The end of World War II found a devastated Poland under Soviet occupation. Many Polesthose displaced to work camps in Germany, those in German concentration and P.O.W. camps, and those still in Poland made the decision to immigrate to the United States. Their journey, however, would not be easy. The rigors of the war had affected America as well, and immigration laws were strict. Fortunately, many Polish refugees received help from the Polish American Immigration and Relief Committee (PAIRC). Founded in 1947 to help Polish citizens displaced by World War II, the committee continued its work as the postwar period became the Cold War era and Poles continued to flee the communist regime.
This study of the PAIRC and its work includes both the broad history of the committee and stories of specific individuals, which add detail and lend insight into the plight of the refugees and the importance of the advocacy that the committee provided. Drawing on information from committee archives and firsthand consultations with prominent members, this book covers such topics as American immigration law, aid for the Polish Republic, and the effect of political change in Poland itself. It also discusses how the downfall of the communist government transformed Poland into a country that opened its own arms to the world’s refugees.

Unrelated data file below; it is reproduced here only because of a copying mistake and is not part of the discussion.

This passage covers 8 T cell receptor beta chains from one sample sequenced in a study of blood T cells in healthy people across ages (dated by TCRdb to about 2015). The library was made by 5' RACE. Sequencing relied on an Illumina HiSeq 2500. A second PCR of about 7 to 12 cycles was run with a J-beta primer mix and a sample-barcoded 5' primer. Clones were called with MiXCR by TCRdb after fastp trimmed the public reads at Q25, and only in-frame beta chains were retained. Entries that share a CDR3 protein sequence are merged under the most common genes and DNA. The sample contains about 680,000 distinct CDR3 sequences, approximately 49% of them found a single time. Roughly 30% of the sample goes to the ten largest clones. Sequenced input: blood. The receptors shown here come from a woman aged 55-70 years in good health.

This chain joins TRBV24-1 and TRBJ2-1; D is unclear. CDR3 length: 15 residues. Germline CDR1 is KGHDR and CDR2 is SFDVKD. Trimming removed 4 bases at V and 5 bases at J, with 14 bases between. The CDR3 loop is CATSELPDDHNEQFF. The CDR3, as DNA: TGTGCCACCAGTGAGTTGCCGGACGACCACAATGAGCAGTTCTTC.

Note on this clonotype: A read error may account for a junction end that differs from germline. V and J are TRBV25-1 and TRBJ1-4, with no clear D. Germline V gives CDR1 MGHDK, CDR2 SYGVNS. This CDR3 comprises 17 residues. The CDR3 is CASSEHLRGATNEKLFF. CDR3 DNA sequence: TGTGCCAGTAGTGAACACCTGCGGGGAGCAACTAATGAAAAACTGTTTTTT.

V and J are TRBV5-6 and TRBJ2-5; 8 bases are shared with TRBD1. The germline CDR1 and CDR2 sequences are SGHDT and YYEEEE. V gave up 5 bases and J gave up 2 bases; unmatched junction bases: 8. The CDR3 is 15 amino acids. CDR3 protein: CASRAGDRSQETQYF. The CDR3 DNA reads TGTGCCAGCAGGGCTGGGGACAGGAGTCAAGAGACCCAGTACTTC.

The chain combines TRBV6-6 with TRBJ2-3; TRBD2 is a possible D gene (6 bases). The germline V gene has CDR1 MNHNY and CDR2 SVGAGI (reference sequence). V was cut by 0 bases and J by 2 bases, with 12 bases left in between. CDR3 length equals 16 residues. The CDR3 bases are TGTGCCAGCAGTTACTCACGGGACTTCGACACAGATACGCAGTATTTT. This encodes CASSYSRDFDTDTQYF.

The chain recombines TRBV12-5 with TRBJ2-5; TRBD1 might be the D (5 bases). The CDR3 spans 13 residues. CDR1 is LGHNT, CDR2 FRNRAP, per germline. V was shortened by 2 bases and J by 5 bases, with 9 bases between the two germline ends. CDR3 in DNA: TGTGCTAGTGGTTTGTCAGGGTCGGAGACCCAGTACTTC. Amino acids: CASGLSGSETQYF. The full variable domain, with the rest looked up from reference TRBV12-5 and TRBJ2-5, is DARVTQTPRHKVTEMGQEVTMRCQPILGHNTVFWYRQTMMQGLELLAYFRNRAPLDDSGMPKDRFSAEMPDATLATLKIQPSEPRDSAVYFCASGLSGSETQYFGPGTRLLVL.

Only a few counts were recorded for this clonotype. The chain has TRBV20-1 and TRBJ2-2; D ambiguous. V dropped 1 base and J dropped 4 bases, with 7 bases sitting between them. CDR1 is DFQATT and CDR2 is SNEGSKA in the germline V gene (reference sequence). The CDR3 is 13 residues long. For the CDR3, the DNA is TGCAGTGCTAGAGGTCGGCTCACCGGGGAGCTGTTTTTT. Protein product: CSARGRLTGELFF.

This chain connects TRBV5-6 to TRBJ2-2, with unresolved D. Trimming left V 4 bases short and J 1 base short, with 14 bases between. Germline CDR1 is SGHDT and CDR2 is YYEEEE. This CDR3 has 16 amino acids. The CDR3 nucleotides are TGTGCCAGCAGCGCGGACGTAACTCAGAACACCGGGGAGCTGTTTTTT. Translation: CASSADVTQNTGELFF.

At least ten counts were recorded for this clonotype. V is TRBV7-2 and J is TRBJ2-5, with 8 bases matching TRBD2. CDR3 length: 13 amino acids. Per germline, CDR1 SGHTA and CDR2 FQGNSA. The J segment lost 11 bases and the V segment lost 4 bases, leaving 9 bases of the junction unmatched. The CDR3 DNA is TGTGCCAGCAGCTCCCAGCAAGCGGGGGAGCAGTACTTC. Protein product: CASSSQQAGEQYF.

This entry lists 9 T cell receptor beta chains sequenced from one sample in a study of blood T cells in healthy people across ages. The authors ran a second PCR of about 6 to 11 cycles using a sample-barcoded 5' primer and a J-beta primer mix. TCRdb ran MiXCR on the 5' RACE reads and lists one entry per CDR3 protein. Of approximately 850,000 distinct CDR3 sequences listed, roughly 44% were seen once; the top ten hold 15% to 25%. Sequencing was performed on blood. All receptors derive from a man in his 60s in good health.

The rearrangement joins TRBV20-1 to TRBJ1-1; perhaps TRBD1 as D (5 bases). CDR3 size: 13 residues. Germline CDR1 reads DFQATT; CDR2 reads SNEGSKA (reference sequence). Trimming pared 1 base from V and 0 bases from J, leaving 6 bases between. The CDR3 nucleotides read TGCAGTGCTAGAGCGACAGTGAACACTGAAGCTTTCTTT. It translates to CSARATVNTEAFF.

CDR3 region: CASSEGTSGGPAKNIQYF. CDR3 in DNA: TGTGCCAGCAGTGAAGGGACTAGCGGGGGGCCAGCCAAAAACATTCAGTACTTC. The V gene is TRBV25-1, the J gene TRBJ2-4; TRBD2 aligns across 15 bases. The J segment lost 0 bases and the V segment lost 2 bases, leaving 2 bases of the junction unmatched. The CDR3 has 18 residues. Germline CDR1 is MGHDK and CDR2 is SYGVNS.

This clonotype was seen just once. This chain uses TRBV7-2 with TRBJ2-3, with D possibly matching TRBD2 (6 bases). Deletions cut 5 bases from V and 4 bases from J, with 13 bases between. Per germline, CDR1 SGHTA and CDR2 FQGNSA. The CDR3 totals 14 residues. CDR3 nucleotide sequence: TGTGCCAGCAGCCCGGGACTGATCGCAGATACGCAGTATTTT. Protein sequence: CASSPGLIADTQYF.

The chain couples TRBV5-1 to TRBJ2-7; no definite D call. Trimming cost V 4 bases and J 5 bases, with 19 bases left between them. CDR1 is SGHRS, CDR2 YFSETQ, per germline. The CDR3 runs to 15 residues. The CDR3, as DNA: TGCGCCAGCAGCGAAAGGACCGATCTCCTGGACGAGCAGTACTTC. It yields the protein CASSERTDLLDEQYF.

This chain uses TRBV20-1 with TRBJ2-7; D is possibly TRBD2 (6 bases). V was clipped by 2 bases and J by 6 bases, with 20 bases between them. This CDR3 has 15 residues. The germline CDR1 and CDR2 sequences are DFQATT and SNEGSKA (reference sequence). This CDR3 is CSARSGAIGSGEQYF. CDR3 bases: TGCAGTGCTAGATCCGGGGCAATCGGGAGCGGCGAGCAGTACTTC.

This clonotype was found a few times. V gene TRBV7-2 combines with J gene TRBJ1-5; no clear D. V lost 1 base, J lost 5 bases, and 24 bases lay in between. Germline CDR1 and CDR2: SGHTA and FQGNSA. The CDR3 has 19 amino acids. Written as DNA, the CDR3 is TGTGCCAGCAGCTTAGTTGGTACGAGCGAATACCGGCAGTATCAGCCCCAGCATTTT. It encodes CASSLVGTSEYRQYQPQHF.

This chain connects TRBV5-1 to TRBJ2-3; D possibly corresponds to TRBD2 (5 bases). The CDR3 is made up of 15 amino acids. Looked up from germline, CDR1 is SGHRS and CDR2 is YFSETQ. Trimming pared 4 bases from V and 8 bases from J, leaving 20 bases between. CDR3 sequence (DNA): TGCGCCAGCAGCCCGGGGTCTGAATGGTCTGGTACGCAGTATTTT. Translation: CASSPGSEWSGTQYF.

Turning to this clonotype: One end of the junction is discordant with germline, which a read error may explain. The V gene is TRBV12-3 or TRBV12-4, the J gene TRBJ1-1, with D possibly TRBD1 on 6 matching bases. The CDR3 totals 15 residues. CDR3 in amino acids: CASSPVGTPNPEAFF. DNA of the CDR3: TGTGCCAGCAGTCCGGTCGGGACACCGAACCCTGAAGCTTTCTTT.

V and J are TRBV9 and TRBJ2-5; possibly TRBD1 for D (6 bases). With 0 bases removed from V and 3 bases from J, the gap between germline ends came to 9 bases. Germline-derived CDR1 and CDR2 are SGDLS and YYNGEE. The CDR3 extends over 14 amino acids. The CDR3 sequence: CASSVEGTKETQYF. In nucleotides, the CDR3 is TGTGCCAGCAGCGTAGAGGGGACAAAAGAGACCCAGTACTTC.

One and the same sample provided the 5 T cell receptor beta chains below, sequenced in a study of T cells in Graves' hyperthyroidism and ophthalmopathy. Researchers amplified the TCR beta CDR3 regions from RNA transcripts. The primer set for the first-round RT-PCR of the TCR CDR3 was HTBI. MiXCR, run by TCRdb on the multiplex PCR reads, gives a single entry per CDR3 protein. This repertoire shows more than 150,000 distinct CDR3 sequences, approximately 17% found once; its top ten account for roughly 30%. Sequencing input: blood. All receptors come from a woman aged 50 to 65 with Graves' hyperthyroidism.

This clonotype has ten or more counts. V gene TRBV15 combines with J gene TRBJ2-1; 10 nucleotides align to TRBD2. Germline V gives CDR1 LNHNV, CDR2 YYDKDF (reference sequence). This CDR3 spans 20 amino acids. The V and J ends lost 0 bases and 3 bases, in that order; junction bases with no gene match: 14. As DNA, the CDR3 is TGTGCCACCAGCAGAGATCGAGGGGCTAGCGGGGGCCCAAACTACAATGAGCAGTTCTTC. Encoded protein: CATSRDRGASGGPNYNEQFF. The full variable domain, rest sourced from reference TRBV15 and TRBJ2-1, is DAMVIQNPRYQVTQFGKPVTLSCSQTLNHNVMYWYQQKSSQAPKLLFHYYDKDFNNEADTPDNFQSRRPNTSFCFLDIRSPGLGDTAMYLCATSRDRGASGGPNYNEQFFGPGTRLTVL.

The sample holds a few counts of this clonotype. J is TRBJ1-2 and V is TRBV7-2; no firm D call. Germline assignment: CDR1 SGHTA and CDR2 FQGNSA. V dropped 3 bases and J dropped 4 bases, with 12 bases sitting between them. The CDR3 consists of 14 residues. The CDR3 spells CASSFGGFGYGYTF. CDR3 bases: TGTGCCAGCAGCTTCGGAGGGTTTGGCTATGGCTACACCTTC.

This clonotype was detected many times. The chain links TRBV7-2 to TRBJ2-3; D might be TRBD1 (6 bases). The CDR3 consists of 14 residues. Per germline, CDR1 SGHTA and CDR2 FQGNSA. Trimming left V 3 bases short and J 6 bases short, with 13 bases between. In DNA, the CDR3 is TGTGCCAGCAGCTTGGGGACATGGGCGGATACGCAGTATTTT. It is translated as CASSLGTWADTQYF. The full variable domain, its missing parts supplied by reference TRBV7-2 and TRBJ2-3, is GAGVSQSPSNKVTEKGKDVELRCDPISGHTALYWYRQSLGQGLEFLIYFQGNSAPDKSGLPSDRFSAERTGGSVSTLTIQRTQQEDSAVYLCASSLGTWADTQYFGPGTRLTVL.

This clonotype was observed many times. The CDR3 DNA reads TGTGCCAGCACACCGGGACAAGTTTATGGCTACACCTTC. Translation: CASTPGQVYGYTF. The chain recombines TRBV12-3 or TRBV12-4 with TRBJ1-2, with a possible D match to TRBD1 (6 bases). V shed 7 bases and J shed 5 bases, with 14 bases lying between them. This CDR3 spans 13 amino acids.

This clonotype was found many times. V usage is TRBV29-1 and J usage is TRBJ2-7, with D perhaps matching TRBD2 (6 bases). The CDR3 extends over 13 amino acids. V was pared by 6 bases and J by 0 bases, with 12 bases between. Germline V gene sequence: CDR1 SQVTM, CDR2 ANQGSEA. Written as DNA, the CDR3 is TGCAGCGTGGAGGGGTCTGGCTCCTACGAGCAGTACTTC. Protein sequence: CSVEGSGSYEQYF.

|Publisher:||McFarland & Company, Incorporated Publishers|
|Product dimensions:||6.00(w) x 9.00(h) x 0.52(d)|
About the Author
Janusz Cisek is a professor and chair of European studies at Jagiellonian University, and Deputy Director of the Department of International Relations and European Integration at the Ministry of Culture and National Heritage in Warsaw, Poland. He lives in Warsaw and New York City. Albert S. Juszczak teaches Polish at New York University in New York City and is the former President of the Kosciuszko Foundation. He lives in Elmhurst, New York.
Table of Contents
Table of Contents
Foreword by Janusz Krzyzanowski 1
I. The Genesis of the Polish American Immigration and Relief Committee in New York 11
II. A Survey of U.S. Immigration Law 14
III. The Polish American Community and the Problem of Aid for the Polish Republic During World War II 18
IV. The Committee’s Founding and the First Period of Activity 38
V. Other Engagements in the Years 1948–1957 71
VI. A Who’s Who in the Initial Years 83
VII. The Conclusion of the First Phase of Activity: A Summation of the Years 1947–1958 94
VIII. Enlarging the Scope of Operations: The Field Offices 103
IX. The Branches Abroad 115
X. The Committee Fights to Amend Immigration Laws 126
XI. Swimming with the Tide: Scaling Down, and Transformations 133
XII. Activity in the Years 1980–1990 187
XIII. A Review of Immigration Law in the Years 1980–1990 204
XIV. Political Changes in Poland: The Committee’s Activity in the Years 1990–2000 207
XV. A Summing Up and Conclusions 215